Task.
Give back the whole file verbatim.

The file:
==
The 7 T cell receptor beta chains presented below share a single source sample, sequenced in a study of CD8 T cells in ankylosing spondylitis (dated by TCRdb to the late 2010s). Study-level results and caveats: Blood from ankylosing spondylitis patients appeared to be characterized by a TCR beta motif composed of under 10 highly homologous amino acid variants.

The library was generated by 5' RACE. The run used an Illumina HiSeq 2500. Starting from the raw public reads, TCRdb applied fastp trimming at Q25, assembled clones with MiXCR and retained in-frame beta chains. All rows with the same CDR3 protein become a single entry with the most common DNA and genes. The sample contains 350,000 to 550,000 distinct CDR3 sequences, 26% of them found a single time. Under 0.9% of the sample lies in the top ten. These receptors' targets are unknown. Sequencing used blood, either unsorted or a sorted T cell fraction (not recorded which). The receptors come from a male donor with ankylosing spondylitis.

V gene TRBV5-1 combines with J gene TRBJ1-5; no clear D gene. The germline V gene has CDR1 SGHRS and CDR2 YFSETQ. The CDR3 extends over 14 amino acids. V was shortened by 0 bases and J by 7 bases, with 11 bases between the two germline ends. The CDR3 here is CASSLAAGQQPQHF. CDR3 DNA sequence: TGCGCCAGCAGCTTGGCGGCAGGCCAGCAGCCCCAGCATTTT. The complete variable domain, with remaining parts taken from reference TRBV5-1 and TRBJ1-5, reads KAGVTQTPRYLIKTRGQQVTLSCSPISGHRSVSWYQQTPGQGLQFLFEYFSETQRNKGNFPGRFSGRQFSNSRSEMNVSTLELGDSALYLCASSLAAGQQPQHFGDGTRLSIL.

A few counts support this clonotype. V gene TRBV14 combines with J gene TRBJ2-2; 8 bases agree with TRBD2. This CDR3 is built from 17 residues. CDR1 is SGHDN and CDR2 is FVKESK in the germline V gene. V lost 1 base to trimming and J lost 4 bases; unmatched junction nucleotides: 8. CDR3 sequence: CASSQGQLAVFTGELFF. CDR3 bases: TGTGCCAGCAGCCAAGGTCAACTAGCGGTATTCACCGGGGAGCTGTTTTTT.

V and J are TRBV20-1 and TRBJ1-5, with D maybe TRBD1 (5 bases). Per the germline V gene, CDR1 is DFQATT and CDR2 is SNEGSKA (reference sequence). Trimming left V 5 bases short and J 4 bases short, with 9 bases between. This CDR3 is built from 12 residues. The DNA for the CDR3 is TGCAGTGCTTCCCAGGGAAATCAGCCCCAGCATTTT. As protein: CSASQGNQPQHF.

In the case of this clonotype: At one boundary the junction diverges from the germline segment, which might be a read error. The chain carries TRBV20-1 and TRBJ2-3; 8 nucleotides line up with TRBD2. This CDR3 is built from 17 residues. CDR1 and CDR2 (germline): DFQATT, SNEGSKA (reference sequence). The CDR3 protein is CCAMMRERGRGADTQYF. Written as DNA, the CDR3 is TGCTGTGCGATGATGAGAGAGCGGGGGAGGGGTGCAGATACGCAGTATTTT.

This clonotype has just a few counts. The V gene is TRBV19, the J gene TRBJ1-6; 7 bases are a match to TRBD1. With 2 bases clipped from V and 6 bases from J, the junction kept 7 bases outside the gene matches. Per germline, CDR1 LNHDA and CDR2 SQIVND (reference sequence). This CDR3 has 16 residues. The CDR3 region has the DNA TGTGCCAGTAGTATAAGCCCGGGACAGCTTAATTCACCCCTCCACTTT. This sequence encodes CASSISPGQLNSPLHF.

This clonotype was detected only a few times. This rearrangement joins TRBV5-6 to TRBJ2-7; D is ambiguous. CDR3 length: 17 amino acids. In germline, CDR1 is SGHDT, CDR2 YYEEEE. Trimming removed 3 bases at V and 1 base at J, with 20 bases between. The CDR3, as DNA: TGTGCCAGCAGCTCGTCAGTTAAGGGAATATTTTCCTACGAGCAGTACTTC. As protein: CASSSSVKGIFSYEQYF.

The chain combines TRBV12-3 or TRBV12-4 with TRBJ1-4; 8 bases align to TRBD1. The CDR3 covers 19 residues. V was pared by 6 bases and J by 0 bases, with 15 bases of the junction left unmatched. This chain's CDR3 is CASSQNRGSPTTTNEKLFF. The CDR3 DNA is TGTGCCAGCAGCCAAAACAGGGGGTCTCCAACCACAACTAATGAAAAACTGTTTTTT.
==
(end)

The 7 T cell receptor beta chains presented below share a single source sample, sequenced in a study of CD8 T cells in ankylosing spondylitis (dated by TCRdb to the late 2010s). Study-level results and caveats: Blood from ankylosing spondylitis patients appeared to be characterized by a TCR beta motif composed of under 10 highly homologous amino acid variants.

The library was generated by 5' RACE. The run used an Illumina HiSeq 2500. Starting from the raw public reads, TCRdb applied fastp trimming at Q25, assembled clones with MiXCR and retained in-frame beta chains. All rows with the same CDR3 protein become a single entry with the most common DNA and genes. The sample contains 350,000 to 550,000 distinct CDR3 sequences, 26% of them found a single time. Under 0.9% of the sample lies in the top ten. These receptors' targets are unknown. Sequencing used blood, either unsorted or a sorted T cell fraction (not recorded which). The receptors come from a male donor with ankylosing spondylitis.

V gene TRBV5-1 combines with J gene TRBJ1-5; no clear D gene. The germline V gene has CDR1 SGHRS and CDR2 YFSETQ. The CDR3 extends over 14 amino acids. V was shortened by 0 bases and J by 7 bases, with 11 bases between the two germline ends. The CDR3 here is CASSLAAGQQPQHF. CDR3 DNA sequence: TGCGCCAGCAGCTTGGCGGCAGGCCAGCAGCCCCAGCATTTT. The complete variable domain, with remaining parts taken from reference TRBV5-1 and TRBJ1-5, reads KAGVTQTPRYLIKTRGQQVTLSCSPISGHRSVSWYQQTPGQGLQFLFEYFSETQRNKGNFPGRFSGRQFSNSRSEMNVSTLELGDSALYLCASSLAAGQQPQHFGDGTRLSIL.

A few counts support this clonotype. V gene TRBV14 combines with J gene TRBJ2-2; 8 bases agree with TRBD2. This CDR3 is built from 17 residues. CDR1 is SGHDN and CDR2 is FVKESK in the germline V gene. V lost 1 base to trimming and J lost 4 bases; unmatched junction nucleotides: 8. CDR3 sequence: CASSQGQLAVFTGELFF. CDR3 bases: TGTGCCAGCAGCCAAGGTCAACTAGCGGTATTCACCGGGGAGCTGTTTTTT.

V and J are TRBV20-1 and TRBJ1-5, with D maybe TRBD1 (5 bases). Per the germline V gene, CDR1 is DFQATT and CDR2 is SNEGSKA (reference sequence). Trimming left V 5 bases short and J 4 bases short, with 9 bases between. This CDR3 is built from 12 residues. The DNA for the CDR3 is TGCAGTGCTTCCCAGGGAAATCAGCCCCAGCATTTT. As protein: CSASQGNQPQHF.

In the case of this clonotype: At one boundary the junction diverges from the germline segment, which might be a read error. The chain carries TRBV20-1 and TRBJ2-3; 8 nucleotides line up with TRBD2. This CDR3 is built from 17 residues. CDR1 and CDR2 (germline): DFQATT, SNEGSKA (reference sequence). The CDR3 protein is CCAMMRERGRGADTQYF. Written as DNA, the CDR3 is TGCTGTGCGATGATGAGAGAGCGGGGGAGGGGTGCAGATACGCAGTATTTT.

This clonotype has just a few counts. The V gene is TRBV19, the J gene TRBJ1-6; 7 bases are a match to TRBD1. With 2 bases clipped from V and 6 bases from J, the junction kept 7 bases outside the gene matches. Per germline, CDR1 LNHDA and CDR2 SQIVND (reference sequence). This CDR3 has 16 residues. The CDR3 region has the DNA TGTGCCAGTAGTATAAGCCCGGGACAGCTTAATTCACCCCTCCACTTT. This sequence encodes CASSISPGQLNSPLHF.

This clonotype was detected only a few times. This rearrangement joins TRBV5-6 to TRBJ2-7; D is ambiguous. CDR3 length: 17 amino acids. In germline, CDR1 is SGHDT, CDR2 YYEEEE. Trimming removed 3 bases at V and 1 base at J, with 20 bases between. The CDR3, as DNA: TGTGCCAGCAGCTCGTCAGTTAAGGGAATATTTTCCTACGAGCAGTACTTC. As protein: CASSSSVKGIFSYEQYF.

The chain combines TRBV12-3 or TRBV12-4 with TRBJ1-4; 8 bases align to TRBD1. The CDR3 covers 19 residues. V was pared by 6 bases and J by 0 bases, with 15 bases of the junction left unmatched. This chain's CDR3 is CASSQNRGSPTTTNEKLFF. The CDR3 DNA is TGTGCCAGCAGCCAAAACAGGGGGTCTCCAACCACAACTAATGAAAAACTGTTTTTT.